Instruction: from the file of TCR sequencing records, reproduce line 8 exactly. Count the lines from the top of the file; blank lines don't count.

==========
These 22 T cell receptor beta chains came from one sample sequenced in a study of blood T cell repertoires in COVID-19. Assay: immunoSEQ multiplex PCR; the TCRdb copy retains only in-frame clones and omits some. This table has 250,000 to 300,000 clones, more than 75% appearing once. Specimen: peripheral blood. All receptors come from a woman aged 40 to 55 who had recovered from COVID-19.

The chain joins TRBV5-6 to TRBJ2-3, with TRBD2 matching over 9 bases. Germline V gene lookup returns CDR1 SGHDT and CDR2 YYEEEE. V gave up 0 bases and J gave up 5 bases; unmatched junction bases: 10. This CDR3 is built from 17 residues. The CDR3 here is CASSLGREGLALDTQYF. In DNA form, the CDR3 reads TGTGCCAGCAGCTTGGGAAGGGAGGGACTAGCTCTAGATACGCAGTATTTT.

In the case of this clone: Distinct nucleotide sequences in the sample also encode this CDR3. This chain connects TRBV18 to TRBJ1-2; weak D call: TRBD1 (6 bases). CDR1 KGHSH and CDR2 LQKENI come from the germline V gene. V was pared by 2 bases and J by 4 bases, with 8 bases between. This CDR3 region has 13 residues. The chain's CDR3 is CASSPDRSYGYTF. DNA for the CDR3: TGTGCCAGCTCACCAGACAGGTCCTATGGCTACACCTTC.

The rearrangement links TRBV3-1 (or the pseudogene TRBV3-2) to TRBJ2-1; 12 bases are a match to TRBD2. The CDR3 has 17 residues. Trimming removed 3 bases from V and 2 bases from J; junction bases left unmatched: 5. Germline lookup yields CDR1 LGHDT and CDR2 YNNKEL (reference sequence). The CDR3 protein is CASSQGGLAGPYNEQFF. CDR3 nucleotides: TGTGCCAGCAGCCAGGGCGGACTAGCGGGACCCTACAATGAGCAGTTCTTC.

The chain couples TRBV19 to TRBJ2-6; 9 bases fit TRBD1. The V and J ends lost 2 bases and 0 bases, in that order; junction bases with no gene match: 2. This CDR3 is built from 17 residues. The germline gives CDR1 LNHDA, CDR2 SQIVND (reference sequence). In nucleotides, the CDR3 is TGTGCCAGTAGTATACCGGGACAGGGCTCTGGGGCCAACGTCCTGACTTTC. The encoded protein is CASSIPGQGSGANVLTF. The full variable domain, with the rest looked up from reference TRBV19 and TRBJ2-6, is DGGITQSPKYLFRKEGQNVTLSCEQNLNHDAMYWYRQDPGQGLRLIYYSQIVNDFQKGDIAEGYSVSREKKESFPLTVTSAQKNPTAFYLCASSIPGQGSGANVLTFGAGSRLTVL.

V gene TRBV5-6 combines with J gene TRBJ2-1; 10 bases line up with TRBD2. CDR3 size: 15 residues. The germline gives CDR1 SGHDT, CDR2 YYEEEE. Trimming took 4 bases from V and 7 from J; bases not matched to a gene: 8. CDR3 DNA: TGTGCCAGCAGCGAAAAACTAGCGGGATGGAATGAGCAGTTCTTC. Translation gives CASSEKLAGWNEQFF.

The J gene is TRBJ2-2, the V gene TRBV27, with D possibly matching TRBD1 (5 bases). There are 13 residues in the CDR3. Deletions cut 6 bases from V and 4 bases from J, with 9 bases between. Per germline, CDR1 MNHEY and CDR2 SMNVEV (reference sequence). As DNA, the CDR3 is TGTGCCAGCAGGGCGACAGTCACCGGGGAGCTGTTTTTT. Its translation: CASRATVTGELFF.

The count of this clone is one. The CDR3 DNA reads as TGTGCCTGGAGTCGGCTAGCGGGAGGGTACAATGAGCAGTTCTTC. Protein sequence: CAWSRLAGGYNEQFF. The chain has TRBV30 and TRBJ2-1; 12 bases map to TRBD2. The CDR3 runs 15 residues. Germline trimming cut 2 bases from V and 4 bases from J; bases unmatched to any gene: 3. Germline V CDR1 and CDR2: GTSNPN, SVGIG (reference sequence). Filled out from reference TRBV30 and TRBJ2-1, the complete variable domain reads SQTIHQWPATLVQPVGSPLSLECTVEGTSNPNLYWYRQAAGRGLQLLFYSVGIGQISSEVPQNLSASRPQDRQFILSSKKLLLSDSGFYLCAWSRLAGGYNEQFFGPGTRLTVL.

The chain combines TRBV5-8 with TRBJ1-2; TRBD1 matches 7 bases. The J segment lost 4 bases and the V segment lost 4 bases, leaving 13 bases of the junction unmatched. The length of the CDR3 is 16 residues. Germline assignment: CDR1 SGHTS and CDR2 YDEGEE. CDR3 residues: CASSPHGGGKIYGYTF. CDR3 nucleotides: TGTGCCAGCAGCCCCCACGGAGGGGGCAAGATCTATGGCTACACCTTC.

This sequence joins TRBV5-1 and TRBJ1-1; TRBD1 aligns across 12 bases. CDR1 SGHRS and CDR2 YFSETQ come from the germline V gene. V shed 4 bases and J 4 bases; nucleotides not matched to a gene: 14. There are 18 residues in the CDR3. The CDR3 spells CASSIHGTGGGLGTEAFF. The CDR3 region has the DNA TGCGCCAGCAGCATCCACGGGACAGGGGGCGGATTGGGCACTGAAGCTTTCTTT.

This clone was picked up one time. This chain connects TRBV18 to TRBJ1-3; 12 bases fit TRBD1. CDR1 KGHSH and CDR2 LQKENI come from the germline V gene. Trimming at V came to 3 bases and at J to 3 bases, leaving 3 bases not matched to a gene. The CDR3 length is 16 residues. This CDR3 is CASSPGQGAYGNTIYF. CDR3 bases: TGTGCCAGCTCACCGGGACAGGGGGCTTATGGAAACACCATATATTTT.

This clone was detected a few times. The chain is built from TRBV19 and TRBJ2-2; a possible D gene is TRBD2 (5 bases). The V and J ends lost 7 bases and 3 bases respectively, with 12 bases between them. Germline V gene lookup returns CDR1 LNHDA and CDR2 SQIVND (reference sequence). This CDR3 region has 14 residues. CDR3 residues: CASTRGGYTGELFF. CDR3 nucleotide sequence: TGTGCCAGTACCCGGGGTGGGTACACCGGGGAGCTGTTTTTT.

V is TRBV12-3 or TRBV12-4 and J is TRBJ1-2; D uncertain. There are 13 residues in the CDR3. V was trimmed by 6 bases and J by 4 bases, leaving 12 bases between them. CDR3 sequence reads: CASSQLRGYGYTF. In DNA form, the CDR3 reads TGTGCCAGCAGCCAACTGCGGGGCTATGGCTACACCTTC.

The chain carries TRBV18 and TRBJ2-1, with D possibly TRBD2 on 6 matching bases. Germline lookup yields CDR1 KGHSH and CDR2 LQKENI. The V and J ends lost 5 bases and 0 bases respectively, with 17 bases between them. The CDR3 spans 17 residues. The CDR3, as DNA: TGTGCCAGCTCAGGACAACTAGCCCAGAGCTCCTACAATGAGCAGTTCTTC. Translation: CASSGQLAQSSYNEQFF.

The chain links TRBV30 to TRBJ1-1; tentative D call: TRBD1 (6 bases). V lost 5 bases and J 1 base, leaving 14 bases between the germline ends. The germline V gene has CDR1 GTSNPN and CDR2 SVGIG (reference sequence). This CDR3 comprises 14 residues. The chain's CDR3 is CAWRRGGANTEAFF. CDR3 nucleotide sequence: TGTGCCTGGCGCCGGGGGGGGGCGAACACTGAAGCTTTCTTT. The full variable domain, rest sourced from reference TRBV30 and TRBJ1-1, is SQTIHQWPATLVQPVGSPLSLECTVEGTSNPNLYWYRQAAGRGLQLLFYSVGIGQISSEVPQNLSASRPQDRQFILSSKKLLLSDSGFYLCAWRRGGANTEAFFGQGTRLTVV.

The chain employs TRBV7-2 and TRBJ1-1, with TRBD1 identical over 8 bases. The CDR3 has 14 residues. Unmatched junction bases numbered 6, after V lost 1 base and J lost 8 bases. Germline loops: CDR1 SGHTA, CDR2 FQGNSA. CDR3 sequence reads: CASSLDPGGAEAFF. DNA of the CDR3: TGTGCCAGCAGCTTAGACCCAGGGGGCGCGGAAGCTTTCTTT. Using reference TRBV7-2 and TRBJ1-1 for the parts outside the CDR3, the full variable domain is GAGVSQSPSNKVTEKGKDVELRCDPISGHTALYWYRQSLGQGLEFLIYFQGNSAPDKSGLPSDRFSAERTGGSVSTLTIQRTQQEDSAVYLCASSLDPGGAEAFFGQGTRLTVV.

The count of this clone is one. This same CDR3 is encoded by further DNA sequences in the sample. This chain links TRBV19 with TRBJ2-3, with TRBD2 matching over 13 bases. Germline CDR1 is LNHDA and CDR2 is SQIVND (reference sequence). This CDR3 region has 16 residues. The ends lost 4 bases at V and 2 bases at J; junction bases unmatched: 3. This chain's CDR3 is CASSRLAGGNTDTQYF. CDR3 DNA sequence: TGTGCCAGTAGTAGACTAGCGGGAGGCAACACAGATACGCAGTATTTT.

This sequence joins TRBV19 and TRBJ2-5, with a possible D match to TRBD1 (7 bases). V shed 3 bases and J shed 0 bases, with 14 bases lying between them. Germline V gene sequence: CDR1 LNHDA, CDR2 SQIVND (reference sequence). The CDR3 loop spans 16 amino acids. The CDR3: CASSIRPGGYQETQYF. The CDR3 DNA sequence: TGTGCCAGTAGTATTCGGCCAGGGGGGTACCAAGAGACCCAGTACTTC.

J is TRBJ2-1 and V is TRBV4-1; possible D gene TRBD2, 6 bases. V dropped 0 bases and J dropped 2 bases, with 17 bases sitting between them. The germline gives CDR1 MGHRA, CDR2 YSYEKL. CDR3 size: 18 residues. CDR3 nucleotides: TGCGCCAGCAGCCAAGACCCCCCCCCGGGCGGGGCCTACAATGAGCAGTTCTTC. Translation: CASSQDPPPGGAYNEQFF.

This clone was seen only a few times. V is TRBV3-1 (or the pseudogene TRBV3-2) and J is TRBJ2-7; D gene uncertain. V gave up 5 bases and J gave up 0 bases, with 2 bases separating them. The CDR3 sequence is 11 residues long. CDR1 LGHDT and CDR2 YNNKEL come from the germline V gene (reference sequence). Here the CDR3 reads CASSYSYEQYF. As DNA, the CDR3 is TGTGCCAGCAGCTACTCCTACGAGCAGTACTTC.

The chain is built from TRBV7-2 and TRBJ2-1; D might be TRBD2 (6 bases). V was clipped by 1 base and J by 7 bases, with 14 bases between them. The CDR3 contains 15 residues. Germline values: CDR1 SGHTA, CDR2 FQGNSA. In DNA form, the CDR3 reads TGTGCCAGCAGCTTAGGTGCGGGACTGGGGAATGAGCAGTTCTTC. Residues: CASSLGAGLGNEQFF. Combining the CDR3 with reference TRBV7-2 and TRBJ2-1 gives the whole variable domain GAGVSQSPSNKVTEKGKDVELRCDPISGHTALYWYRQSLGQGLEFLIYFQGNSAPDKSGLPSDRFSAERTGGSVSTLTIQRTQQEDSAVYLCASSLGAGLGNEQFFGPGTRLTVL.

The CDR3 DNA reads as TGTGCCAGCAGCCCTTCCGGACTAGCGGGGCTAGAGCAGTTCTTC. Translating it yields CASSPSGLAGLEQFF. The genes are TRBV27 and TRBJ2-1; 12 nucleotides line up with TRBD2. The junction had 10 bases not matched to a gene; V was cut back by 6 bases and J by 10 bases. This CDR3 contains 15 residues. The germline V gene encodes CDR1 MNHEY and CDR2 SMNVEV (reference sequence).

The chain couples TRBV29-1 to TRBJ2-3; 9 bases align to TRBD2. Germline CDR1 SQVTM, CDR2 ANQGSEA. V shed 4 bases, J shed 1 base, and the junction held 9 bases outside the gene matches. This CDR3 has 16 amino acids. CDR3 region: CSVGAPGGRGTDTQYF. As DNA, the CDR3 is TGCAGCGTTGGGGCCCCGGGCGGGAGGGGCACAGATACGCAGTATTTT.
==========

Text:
The count of this clone is one. The CDR3 DNA reads as TGTGCCTGGAGTCGGCTAGCGGGAGGGTACAATGAGCAGTTCTTC. Protein sequence: CAWSRLAGGYNEQFF. The chain has TRBV30 and TRBJ2-1; 12 bases map to TRBD2. The CDR3 runs 15 residues. Germline trimming cut 2 bases from V and 4 bases from J; bases unmatched to any gene: 3. Germline V CDR1 and CDR2: GTSNPN, SVGIG (reference sequence). Filled out from reference TRBV30 and TRBJ2-1, the complete variable domain reads SQTIHQWPATLVQPVGSPLSLECTVEGTSNPNLYWYRQAAGRGLQLLFYSVGIGQISSEVPQNLSASRPQDRQFILSSKKLLLSDSGFYLCAWSRLAGGYNEQFFGPGTRLTVL.